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Delayed Gratification – The Lost Art


Q: Mr. Duncan, in your article In Plastic We Trust: 4 Keys for Smart Credit Card Use Pt. 2 you wrote about delayed gratification. Can you offer more insight on the topic? I think delayed gratification is overrated. After all, you only live once.  -college student

Delayed gratification is a form of self-discipline that is necessary for emotional mastery. It is a battle of id against ego.

People often think it means “no fun”. That’s not true. It means sacrifice now to experience even more enjoyment and rewards later.

You can still have some fun. You can still have a few nice things, but not too much too soon.

One of my mentors once told me that as far as he is concerned, delayed gratification and impulsive behavior are arguably the causes of the majority of personal problems people encounter.

After many personal experiences and doing tons of research over the years I couldn’t agree with him more. There was a time when nine out of ten mistakes I made could be traced to delayed gratification and a lack of impulse control.

With crime, overwhelming debt, obesity, and sexually transmitted diseases running rampant these days, it seems as if the art of delayed gratification is being practiced at an all-time low.

This is most unfortunate because delayed gratification is one of the keys to your well-being. It is the forerunner of achievement and fulfillment.

The Marshmallow Test

Imagine that a group of 4 year olds are in a room. An adult walks in and presents them with an interesting proposition. Each of them can have one marshmallow to eat right away. But if they wait for the adult to return in 20 minutes, they can have an additional marshmallow.

What a dilemma — especially for a 4 year old. If you were one of those kids, what option would you have taken? According to psychologist Walter Michel, the option you chose would have offered valuable insight regarding the level of your future success.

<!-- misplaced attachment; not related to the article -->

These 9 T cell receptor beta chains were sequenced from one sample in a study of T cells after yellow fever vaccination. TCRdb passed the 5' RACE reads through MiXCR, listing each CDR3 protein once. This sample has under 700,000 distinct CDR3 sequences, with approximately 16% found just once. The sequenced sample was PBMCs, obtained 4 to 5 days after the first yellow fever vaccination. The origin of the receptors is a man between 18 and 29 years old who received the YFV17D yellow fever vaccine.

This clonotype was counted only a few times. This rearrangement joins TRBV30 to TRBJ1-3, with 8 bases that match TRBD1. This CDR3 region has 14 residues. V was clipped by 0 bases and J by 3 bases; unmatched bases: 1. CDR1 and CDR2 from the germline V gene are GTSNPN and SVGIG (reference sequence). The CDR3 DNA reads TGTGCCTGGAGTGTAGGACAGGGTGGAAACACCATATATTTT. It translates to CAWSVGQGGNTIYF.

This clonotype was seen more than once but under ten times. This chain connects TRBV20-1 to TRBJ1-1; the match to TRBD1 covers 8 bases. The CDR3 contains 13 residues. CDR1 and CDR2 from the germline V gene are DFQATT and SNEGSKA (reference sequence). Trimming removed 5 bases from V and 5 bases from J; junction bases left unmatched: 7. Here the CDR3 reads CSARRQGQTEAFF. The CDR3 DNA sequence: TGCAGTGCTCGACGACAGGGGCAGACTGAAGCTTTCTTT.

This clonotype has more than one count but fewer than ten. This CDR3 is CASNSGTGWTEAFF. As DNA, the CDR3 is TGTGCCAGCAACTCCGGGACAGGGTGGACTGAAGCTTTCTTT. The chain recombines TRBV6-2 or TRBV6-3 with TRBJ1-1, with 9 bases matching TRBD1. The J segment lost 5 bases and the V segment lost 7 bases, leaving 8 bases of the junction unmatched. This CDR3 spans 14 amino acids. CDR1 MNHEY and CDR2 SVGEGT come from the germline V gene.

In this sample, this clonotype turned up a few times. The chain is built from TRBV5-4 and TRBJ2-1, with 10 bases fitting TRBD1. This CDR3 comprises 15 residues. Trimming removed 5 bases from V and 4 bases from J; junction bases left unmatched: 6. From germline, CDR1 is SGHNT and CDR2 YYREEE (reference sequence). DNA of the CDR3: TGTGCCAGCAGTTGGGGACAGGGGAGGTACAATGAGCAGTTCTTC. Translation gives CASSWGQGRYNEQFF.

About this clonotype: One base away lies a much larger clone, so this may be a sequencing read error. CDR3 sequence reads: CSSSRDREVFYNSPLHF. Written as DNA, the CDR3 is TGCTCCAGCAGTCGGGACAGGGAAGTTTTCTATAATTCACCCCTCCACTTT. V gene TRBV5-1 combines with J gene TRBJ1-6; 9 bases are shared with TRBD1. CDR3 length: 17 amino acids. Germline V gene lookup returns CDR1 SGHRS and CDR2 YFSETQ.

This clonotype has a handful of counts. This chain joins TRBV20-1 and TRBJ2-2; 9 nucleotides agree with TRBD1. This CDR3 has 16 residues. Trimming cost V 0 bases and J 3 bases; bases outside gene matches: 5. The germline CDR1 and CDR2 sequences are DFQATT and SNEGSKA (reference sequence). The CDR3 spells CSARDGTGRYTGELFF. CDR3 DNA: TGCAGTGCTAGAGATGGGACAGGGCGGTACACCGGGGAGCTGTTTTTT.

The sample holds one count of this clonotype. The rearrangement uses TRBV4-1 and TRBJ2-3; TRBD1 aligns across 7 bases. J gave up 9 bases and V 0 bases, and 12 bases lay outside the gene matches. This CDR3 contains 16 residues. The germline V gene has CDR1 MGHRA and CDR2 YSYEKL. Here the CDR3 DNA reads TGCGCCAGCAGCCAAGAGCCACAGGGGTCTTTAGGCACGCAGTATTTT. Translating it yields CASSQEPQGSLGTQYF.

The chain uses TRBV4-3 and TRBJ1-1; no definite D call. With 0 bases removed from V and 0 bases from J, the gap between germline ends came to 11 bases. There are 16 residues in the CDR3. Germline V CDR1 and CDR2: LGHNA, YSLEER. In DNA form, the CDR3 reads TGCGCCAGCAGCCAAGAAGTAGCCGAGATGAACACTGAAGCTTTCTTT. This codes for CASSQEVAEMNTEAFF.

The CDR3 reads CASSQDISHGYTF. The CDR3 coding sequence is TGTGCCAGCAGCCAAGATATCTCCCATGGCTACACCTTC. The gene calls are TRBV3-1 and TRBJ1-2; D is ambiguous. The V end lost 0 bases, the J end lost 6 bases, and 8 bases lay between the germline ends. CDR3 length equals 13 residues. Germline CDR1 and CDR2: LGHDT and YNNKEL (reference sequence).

In the 1960’s at a pre-school on Stanford University’s campus, Michel and a group of researchers conducted what has become known as The Marshmallow Test on a group of 4 year olds.

As you can imagine, some of the pre-schoolers immediately gobbled up the marshmallow. But others found some interesting ways to delay gratification while waiting for their second marshmallow. Some started singing and talking to themselves, others played games, and one even took a nap!

They had some fun but not too much too soon.

The most amazing thing took place much later when Michel tracked down the group during their adolescent years. The students who held out for the second marshmallow had developed superior emotional and social competencies.

When dealing with stress and adversity they were less likely to fall apart. Instead they showed self-confidence, diligence, and self-reliance. For the most part the marshmallow gobblers displayed the opposite characteristics.

When tested again in high school the two groups exhibited even greater differences. The students who practiced delayed gratification even had higher SAT scores.

Million-Dollar Question:
Are YOU going to wait for a second marshmallow?

The phrase “you only live once” is nothing but the truth, family. That’s exactly why you need delayed gratification.

Having nice things; that’s cool. Being eternally overwhelmed by debt; that ain’t cool.

Having fun and being spontaneous; that’s cool. Paying the price for idiotic, impulsive behavior; that ain’t cool.

It requires great effort to practice the art of delayed gratification and impulse control. But if you think it’s hard living with them, try living without them.


Got a question? Use this form to ask Al.


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